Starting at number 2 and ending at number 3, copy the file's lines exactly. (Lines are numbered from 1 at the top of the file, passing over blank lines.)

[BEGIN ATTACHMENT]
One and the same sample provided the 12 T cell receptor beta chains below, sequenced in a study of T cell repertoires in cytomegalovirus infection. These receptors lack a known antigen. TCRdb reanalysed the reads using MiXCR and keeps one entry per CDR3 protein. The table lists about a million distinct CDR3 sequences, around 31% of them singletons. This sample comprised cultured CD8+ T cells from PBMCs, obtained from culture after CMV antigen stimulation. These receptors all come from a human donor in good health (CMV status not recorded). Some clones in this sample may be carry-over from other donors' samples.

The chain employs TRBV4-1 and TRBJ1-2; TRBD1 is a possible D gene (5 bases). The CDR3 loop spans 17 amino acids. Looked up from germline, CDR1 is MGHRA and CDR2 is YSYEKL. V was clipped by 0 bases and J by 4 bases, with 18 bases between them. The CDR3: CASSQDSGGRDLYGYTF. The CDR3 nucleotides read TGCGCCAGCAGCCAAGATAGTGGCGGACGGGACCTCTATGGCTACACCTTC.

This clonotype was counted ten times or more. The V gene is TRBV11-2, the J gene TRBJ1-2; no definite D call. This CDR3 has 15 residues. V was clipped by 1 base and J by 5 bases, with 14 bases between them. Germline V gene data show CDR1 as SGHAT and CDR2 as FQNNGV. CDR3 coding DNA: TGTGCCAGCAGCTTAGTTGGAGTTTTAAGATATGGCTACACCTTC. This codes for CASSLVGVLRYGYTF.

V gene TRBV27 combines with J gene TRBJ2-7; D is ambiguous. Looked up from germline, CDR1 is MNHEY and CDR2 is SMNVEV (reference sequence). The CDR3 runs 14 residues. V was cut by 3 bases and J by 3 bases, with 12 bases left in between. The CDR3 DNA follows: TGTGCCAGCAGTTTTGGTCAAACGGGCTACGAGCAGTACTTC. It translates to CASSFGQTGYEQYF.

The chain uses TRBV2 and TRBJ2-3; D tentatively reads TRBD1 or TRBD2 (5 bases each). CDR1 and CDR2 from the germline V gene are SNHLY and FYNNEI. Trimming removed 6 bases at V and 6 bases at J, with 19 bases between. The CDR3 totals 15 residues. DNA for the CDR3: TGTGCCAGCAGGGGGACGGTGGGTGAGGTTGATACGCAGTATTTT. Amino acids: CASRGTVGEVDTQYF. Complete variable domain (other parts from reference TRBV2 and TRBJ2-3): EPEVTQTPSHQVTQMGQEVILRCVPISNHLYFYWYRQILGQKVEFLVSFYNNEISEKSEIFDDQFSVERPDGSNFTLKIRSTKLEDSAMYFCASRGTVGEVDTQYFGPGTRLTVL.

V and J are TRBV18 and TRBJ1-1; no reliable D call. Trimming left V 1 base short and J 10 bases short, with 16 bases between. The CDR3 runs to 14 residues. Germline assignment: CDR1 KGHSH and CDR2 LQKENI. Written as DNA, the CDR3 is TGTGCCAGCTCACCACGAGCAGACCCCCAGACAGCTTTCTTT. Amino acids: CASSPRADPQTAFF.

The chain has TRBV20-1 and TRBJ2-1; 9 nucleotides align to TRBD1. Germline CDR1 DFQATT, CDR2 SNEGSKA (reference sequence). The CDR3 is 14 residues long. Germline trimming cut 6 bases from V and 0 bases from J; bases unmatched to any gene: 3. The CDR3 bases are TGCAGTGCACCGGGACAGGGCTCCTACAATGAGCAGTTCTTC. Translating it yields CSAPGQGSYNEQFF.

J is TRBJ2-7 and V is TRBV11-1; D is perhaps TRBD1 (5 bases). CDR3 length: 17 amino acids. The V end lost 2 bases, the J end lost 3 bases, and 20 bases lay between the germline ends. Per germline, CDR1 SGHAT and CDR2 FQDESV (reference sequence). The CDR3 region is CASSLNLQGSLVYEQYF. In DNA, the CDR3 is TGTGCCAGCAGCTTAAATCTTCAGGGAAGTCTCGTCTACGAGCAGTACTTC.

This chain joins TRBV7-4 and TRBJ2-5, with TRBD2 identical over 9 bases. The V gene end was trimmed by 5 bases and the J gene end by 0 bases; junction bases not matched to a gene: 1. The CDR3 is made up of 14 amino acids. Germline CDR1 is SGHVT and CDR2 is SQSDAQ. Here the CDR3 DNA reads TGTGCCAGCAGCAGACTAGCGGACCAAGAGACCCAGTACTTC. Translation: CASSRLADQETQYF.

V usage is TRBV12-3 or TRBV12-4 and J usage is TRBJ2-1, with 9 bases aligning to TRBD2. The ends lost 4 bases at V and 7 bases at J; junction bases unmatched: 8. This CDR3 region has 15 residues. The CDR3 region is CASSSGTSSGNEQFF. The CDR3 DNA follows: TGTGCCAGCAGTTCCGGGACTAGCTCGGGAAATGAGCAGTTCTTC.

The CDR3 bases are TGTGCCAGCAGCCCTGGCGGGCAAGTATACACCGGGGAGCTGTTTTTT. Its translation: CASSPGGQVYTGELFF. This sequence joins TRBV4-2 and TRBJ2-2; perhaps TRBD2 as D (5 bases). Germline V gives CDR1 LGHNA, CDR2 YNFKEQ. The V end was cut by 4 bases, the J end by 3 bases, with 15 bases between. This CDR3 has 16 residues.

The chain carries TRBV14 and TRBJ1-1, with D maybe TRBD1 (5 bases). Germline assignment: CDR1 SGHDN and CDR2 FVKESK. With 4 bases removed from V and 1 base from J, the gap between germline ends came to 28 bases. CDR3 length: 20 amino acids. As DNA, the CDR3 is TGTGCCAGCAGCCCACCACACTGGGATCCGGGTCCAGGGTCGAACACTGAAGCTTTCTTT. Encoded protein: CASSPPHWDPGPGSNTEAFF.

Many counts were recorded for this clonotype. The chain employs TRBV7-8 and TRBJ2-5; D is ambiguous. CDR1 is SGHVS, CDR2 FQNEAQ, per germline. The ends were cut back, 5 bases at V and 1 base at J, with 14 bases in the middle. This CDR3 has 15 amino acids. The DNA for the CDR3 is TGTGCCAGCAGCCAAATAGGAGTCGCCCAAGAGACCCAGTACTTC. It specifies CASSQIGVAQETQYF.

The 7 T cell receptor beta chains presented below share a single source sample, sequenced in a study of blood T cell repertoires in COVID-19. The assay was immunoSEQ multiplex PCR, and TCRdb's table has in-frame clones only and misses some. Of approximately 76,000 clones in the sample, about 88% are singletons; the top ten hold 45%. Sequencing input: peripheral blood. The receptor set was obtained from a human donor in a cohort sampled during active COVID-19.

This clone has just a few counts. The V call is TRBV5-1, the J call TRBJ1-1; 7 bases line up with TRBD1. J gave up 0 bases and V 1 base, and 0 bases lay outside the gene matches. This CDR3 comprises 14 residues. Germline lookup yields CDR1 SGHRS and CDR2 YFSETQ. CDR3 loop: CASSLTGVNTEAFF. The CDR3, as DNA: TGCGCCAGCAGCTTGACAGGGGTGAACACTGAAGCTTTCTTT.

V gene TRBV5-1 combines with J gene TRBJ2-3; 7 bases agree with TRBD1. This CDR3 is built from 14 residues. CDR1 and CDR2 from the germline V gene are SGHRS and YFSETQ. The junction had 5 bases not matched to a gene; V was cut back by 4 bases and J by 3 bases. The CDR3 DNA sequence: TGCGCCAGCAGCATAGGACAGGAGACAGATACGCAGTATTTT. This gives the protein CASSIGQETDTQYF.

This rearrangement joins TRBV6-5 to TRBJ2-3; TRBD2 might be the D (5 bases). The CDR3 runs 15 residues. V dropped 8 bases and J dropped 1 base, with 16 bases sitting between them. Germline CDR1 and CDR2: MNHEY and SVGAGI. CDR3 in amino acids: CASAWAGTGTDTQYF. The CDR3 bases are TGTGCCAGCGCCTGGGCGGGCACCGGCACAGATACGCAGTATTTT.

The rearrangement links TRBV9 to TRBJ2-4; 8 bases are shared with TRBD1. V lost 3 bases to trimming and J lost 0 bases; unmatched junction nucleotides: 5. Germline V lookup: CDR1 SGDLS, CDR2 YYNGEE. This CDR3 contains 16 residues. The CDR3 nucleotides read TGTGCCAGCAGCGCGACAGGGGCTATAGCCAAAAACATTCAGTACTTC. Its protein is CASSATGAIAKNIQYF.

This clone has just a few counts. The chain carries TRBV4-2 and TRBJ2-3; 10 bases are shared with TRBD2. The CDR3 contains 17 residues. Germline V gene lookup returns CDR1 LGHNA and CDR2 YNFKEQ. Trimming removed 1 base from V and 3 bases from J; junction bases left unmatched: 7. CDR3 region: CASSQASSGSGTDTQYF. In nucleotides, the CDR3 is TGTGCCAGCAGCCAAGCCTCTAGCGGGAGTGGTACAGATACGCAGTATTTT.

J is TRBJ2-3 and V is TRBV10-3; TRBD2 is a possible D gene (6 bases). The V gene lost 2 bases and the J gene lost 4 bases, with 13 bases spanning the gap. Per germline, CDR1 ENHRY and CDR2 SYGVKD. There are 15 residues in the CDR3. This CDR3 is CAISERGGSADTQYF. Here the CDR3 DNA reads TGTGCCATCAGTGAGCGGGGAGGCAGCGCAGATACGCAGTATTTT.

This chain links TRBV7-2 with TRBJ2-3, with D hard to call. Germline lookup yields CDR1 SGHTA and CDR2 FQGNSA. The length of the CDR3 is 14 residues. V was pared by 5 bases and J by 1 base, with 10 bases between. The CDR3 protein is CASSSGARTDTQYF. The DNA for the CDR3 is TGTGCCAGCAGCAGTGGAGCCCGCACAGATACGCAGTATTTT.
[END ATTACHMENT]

The chain employs TRBV4-1 and TRBJ1-2; TRBD1 is a possible D gene (5 bases). The CDR3 loop spans 17 amino acids. Looked up from germline, CDR1 is MGHRA and CDR2 is YSYEKL. V was clipped by 0 bases and J by 4 bases, with 18 bases between them. The CDR3: CASSQDSGGRDLYGYTF. The CDR3 nucleotides read TGCGCCAGCAGCCAAGATAGTGGCGGACGGGACCTCTATGGCTACACCTTC.

This clonotype was counted ten times or more. The V gene is TRBV11-2, the J gene TRBJ1-2; no definite D call. This CDR3 has 15 residues. V was clipped by 1 base and J by 5 bases, with 14 bases between them. Germline V gene data show CDR1 as SGHAT and CDR2 as FQNNGV. CDR3 coding DNA: TGTGCCAGCAGCTTAGTTGGAGTTTTAAGATATGGCTACACCTTC. This codes for CASSLVGVLRYGYTF.